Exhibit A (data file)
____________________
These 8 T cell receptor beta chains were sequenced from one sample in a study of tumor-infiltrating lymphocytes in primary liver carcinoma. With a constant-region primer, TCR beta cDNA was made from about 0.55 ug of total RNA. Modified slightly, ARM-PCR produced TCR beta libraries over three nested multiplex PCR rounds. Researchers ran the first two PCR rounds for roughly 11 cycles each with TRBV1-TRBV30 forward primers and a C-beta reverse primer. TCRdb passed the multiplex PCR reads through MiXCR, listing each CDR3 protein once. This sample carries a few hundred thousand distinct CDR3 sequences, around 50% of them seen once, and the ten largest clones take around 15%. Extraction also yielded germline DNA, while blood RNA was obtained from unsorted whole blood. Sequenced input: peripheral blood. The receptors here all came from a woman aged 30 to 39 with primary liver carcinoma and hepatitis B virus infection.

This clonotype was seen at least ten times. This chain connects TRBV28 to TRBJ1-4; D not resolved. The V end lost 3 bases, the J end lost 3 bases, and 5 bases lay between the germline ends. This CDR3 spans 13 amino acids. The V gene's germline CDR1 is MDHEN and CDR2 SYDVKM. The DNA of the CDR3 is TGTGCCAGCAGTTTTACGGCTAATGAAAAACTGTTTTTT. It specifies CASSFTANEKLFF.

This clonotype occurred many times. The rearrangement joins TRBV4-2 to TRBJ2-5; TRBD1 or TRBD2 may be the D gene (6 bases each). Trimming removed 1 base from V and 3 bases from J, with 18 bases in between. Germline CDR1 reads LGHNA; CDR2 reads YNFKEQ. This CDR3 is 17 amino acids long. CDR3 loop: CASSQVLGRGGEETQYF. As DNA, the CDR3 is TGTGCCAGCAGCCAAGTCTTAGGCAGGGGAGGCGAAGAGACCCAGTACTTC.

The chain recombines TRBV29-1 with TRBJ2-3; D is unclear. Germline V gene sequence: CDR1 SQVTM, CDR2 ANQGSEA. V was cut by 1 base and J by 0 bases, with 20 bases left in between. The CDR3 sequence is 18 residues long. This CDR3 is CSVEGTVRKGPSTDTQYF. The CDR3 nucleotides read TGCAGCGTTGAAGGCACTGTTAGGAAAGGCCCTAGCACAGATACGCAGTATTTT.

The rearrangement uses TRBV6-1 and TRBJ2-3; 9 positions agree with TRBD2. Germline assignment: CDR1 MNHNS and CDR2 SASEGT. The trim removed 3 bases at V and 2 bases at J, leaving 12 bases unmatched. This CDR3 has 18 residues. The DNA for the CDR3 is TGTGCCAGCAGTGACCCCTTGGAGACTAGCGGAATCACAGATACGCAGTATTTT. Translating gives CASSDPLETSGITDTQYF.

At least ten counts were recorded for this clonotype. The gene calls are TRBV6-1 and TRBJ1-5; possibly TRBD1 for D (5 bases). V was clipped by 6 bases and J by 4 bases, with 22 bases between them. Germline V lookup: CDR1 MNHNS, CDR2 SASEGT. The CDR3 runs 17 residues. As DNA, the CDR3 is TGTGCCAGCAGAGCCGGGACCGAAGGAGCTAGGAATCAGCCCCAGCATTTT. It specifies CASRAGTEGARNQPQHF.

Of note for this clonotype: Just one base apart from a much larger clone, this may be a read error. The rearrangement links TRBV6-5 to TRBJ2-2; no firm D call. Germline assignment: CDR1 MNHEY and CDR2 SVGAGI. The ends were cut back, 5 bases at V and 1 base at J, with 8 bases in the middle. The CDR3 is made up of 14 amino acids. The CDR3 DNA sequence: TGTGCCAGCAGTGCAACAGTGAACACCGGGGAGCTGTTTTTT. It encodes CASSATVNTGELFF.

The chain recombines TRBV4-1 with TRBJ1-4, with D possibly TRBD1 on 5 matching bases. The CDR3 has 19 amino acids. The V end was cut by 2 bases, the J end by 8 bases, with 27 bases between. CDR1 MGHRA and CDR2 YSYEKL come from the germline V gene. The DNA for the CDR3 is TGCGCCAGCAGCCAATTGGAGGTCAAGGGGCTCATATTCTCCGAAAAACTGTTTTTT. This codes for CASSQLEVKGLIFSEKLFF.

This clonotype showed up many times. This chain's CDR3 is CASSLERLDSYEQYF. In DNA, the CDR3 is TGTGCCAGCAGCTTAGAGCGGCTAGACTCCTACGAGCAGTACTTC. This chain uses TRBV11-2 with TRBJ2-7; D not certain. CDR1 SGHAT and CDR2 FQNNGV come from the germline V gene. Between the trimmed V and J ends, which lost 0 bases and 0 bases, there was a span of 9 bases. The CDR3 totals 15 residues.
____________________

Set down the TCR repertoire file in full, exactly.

These 8 T cell receptor beta chains were sequenced from one sample in a study of tumor-infiltrating lymphocytes in primary liver carcinoma. With a constant-region primer, TCR beta cDNA was made from about 0.55 ug of total RNA. Modified slightly, ARM-PCR produced TCR beta libraries over three nested multiplex PCR rounds. Researchers ran the first two PCR rounds for roughly 11 cycles each with TRBV1-TRBV30 forward primers and a C-beta reverse primer. TCRdb passed the multiplex PCR reads through MiXCR, listing each CDR3 protein once. This sample carries a few hundred thousand distinct CDR3 sequences, around 50% of them seen once, and the ten largest clones take around 15%. Extraction also yielded germline DNA, while blood RNA was obtained from unsorted whole blood. Sequenced input: peripheral blood. The receptors here all came from a woman aged 30 to 39 with primary liver carcinoma and hepatitis B virus infection.

This clonotype was seen at least ten times. This chain connects TRBV28 to TRBJ1-4; D not resolved. The V end lost 3 bases, the J end lost 3 bases, and 5 bases lay between the germline ends. This CDR3 spans 13 amino acids. The V gene's germline CDR1 is MDHEN and CDR2 SYDVKM. The DNA of the CDR3 is TGTGCCAGCAGTTTTACGGCTAATGAAAAACTGTTTTTT. It specifies CASSFTANEKLFF.

This clonotype occurred many times. The rearrangement joins TRBV4-2 to TRBJ2-5; TRBD1 or TRBD2 may be the D gene (6 bases each). Trimming removed 1 base from V and 3 bases from J, with 18 bases in between. Germline CDR1 reads LGHNA; CDR2 reads YNFKEQ. This CDR3 is 17 amino acids long. CDR3 loop: CASSQVLGRGGEETQYF. As DNA, the CDR3 is TGTGCCAGCAGCCAAGTCTTAGGCAGGGGAGGCGAAGAGACCCAGTACTTC.

The chain recombines TRBV29-1 with TRBJ2-3; D is unclear. Germline V gene sequence: CDR1 SQVTM, CDR2 ANQGSEA. V was cut by 1 base and J by 0 bases, with 20 bases left in between. The CDR3 sequence is 18 residues long. This CDR3 is CSVEGTVRKGPSTDTQYF. The CDR3 nucleotides read TGCAGCGTTGAAGGCACTGTTAGGAAAGGCCCTAGCACAGATACGCAGTATTTT.

The rearrangement uses TRBV6-1 and TRBJ2-3; 9 positions agree with TRBD2. Germline assignment: CDR1 MNHNS and CDR2 SASEGT. The trim removed 3 bases at V and 2 bases at J, leaving 12 bases unmatched. This CDR3 has 18 residues. The DNA for the CDR3 is TGTGCCAGCAGTGACCCCTTGGAGACTAGCGGAATCACAGATACGCAGTATTTT. Translating gives CASSDPLETSGITDTQYF.

At least ten counts were recorded for this clonotype. The gene calls are TRBV6-1 and TRBJ1-5; possibly TRBD1 for D (5 bases). V was clipped by 6 bases and J by 4 bases, with 22 bases between them. Germline V lookup: CDR1 MNHNS, CDR2 SASEGT. The CDR3 runs 17 residues. As DNA, the CDR3 is TGTGCCAGCAGAGCCGGGACCGAAGGAGCTAGGAATCAGCCCCAGCATTTT. It specifies CASRAGTEGARNQPQHF.

Of note for this clonotype: Just one base apart from a much larger clone, this may be a read error. The rearrangement links TRBV6-5 to TRBJ2-2; no firm D call. Germline assignment: CDR1 MNHEY and CDR2 SVGAGI. The ends were cut back, 5 bases at V and 1 base at J, with 8 bases in the middle. The CDR3 is made up of 14 amino acids. The CDR3 DNA sequence: TGTGCCAGCAGTGCAACAGTGAACACCGGGGAGCTGTTTTTT. It encodes CASSATVNTGELFF.

The chain recombines TRBV4-1 with TRBJ1-4, with D possibly TRBD1 on 5 matching bases. The CDR3 has 19 amino acids. The V end was cut by 2 bases, the J end by 8 bases, with 27 bases between. CDR1 MGHRA and CDR2 YSYEKL come from the germline V gene. The DNA for the CDR3 is TGCGCCAGCAGCCAATTGGAGGTCAAGGGGCTCATATTCTCCGAAAAACTGTTTTTT. This codes for CASSQLEVKGLIFSEKLFF.

This clonotype showed up many times. This chain's CDR3 is CASSLERLDSYEQYF. In DNA, the CDR3 is TGTGCCAGCAGCTTAGAGCGGCTAGACTCCTACGAGCAGTACTTC. This chain uses TRBV11-2 with TRBJ2-7; D not certain. CDR1 SGHAT and CDR2 FQNNGV come from the germline V gene. Between the trimmed V and J ends, which lost 0 bases and 0 bases, there was a span of 9 bases. The CDR3 totals 15 residues.